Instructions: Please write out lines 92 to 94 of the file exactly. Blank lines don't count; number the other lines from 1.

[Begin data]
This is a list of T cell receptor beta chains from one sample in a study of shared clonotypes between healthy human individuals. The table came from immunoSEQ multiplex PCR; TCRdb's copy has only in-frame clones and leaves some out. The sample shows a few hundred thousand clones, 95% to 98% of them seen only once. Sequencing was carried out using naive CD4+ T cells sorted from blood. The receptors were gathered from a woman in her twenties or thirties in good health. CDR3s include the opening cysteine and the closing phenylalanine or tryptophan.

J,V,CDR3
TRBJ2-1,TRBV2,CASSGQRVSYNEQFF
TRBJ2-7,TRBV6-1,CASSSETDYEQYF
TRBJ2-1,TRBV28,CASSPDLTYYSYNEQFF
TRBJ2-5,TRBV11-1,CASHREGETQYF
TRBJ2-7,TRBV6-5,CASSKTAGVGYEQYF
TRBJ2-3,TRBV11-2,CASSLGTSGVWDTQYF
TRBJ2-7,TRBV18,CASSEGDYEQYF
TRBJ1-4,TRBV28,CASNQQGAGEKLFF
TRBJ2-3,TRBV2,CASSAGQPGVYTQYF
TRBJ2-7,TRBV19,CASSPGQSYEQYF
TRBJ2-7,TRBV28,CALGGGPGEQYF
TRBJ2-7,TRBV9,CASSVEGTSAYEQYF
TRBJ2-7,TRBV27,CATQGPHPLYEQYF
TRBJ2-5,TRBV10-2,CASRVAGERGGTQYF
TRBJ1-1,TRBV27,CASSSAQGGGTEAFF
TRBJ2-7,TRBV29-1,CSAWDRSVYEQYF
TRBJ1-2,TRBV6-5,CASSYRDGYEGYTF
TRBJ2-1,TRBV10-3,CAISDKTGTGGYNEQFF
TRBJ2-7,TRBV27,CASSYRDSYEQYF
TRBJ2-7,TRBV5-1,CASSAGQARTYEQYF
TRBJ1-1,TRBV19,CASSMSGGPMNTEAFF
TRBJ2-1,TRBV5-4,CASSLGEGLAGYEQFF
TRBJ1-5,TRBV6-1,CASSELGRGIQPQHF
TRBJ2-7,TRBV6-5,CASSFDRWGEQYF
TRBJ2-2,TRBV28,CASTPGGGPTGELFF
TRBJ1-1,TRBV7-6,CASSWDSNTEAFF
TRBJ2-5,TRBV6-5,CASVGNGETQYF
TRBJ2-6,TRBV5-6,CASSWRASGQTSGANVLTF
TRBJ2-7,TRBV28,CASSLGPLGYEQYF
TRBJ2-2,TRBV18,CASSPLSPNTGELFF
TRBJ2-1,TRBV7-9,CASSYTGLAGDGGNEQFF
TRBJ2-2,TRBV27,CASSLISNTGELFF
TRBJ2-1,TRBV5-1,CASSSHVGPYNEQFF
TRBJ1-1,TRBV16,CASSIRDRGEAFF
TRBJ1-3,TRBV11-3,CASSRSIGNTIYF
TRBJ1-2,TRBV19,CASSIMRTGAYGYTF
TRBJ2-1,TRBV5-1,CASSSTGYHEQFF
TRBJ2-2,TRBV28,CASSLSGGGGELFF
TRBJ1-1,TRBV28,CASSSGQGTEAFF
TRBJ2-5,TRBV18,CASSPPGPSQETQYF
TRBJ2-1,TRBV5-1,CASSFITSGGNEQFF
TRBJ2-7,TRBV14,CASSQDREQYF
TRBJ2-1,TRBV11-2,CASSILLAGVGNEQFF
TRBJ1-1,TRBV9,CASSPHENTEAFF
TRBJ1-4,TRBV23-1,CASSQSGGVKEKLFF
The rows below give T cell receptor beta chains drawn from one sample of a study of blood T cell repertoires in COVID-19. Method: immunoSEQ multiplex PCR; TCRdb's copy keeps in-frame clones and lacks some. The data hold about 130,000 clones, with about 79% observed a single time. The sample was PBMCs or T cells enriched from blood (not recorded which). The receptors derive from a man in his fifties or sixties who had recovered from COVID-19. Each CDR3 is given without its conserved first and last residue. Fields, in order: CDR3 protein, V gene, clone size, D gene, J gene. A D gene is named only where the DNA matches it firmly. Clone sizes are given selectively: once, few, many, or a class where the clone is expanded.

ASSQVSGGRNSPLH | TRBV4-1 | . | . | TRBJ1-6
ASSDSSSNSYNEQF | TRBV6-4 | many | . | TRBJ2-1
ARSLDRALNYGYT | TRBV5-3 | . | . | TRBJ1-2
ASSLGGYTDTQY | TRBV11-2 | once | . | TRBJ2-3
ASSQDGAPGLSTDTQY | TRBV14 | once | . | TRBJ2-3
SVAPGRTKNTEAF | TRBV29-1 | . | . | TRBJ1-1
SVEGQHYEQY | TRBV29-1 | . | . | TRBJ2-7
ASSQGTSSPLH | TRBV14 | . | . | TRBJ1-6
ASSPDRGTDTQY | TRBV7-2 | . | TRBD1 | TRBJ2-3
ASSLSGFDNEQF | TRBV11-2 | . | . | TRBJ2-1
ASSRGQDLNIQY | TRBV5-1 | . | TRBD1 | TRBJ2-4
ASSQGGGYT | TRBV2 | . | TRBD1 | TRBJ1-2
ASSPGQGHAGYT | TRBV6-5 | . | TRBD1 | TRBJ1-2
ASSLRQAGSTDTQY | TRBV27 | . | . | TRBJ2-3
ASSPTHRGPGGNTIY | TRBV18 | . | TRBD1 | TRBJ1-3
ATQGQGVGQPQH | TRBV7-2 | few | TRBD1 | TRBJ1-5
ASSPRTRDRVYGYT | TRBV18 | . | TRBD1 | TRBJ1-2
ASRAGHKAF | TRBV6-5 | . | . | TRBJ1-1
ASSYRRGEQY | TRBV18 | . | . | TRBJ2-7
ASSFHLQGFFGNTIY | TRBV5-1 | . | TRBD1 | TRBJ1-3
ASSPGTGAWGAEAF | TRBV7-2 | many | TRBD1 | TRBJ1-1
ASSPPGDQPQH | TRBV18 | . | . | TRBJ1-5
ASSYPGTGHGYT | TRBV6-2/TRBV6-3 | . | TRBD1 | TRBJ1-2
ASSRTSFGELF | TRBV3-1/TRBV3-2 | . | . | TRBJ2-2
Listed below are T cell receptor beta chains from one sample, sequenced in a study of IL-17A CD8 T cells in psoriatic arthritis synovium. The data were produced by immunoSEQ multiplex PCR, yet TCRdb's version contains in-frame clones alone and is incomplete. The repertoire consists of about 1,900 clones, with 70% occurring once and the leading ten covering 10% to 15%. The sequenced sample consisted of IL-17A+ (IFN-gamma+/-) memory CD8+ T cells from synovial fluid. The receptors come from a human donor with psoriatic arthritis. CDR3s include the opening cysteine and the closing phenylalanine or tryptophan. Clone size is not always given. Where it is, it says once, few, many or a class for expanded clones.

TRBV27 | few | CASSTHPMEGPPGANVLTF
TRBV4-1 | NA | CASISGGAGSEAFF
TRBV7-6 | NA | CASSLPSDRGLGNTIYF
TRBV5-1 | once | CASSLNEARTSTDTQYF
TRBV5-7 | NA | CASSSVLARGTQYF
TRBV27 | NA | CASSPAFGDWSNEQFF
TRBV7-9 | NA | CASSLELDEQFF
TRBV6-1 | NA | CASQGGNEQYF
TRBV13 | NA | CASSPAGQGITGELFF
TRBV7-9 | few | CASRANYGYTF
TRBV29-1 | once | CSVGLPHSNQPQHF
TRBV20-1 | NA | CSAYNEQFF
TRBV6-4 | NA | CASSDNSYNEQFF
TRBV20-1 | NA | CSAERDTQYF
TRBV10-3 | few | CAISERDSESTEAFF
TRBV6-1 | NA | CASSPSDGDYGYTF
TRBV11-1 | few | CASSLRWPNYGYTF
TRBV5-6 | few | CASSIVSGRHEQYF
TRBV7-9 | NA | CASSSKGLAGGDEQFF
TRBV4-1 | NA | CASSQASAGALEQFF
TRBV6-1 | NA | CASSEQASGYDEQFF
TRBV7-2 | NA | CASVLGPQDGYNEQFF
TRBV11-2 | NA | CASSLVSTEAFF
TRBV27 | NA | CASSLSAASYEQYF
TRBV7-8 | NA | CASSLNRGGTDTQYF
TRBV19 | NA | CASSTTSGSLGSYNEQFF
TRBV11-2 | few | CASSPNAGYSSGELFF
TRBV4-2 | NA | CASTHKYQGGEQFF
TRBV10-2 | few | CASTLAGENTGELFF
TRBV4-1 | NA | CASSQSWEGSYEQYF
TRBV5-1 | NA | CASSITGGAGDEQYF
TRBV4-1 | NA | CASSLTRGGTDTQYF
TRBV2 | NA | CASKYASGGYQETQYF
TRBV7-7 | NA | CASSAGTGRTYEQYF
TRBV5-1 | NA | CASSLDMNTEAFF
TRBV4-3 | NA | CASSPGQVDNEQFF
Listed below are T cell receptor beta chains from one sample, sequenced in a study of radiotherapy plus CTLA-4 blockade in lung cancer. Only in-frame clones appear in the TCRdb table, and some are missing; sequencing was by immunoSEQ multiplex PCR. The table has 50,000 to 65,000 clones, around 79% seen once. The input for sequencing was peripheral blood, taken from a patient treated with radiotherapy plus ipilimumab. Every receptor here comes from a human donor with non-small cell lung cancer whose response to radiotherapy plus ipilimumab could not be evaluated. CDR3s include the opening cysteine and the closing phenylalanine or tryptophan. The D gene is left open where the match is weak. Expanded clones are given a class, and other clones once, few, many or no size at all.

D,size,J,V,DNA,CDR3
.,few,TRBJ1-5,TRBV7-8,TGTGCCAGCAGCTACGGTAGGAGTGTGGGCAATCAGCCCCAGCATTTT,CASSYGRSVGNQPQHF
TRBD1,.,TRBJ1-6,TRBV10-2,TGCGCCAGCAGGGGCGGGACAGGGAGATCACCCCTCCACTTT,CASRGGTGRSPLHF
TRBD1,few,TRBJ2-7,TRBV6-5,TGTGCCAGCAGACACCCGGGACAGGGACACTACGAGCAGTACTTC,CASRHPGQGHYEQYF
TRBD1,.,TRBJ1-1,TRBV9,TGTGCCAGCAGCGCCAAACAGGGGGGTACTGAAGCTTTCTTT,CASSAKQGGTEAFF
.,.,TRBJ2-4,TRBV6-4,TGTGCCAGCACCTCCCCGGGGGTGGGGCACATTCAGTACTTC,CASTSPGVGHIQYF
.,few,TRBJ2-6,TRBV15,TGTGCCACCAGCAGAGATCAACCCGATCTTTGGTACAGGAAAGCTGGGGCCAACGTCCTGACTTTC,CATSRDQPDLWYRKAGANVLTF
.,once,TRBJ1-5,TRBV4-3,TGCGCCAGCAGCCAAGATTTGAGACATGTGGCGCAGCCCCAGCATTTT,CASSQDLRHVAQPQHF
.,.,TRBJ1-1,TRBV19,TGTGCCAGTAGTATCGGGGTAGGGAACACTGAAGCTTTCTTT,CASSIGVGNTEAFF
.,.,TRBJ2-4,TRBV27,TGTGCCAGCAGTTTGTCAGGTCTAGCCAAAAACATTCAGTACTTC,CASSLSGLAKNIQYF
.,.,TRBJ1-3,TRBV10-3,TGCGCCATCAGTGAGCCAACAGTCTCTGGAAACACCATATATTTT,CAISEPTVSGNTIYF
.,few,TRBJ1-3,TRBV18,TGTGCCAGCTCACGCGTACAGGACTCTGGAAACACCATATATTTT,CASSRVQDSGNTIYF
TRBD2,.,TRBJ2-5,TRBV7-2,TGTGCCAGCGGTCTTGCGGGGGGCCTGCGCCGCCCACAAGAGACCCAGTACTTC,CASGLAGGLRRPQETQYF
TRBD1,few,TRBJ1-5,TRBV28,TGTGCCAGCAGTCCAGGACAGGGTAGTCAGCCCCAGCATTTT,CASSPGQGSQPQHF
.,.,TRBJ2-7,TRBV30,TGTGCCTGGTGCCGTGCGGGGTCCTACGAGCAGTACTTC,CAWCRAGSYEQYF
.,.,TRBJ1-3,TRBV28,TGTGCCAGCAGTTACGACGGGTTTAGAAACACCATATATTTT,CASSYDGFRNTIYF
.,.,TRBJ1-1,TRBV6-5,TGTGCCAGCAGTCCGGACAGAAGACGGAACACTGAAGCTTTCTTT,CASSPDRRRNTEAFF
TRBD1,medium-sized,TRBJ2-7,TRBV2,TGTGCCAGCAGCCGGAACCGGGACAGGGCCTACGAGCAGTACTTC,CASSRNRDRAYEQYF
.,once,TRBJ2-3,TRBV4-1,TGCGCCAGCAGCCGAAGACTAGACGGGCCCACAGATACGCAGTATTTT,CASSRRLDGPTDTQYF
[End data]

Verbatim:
TRBV7-9 | NA | CASSSKGLAGGDEQFF
TRBV4-1 | NA | CASSQASAGALEQFF
TRBV6-1 | NA | CASSEQASGYDEQFF